Social Media Law Round-up Oct. 22- Nov. 3, 2010

November 3, 2010

In the latest Round-Up, we provide you with links to stories that will all heed the same warning:

Be careful what you post on social media venues! Your opinions will become public, and could be used in the courts.

The following links will explain how a student’s tongue-in-cheek tweet about a judge turned into a restraining order, demonstrate how debt collectors are using Facebook and introduce new legislation that is intended to  punish people who cyberbully, impersonate or harrass online.

From The Baltimore Sun

Debt collectors using social media to monitor your windfalls

  • Collectors use social media to locate hard-to-find debtors or to find out whether consumers are working and where, but there are limits on how far debt collectors can go using social media, thanks to the Fair Debt Collection Practices Act.

From Delaware Employment Law Blog

Social media passwords and account content are discoverable

  • Disputes about formal discovery requests for an opponent’s social media profile and similar information are making their way to court.

From 9NEWS Colorado

Your Facebook post could come back to haunt you

  • It is important to know millions of sets of eyes can be viewing what you are saying online, even if you think what you say is private. Facebook allows users to ‘Like’ businesses, viewpoints and statements, which also opens up an opportunity for you to make an opinion public.

From ABA Journal

Restraining order issued for punch-in-the-face Twitter threat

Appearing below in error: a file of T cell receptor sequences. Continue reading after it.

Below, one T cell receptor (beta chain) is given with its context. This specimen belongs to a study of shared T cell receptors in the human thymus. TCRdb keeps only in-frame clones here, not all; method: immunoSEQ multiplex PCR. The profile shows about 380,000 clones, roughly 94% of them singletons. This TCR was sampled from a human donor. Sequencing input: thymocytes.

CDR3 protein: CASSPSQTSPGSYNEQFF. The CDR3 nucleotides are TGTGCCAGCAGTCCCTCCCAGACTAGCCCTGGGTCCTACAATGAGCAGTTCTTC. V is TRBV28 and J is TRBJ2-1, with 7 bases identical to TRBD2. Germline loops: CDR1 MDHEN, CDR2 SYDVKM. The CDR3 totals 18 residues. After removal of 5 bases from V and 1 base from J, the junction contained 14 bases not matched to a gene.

• An Arizona student learned that “a threat is a threat even if it is made in 140 characters or less.” After tweeting that he would “not hesitate to punch (Ward) Connerly in the face if I saw him…Just sayin,” the judge filed for, and was later granted, a restraining order.

From Legally Social

More Questions For Facebook: And Why “It’s Legal” May Not Be Enough Anymore

  • There are legitimate questions about privacy laws and Facebook’s ability, or lack thereof, to adhere to them. It makes it obvious to see the law has not even remotely caught up to technology. There is a significant gap between the expectations of consumers and legislators and the laws and regulations as actually written

From Switched

California bill makes online impersonation illegal

  • The bill is intended to strengthen the penalties against cyberbullying (harming, intimidating, threatening, or defrauding another person) and would punishable by a fine of up to one thousand dollars ($1,000) or by imprisonment in a county jail not exceeding one year, or by both.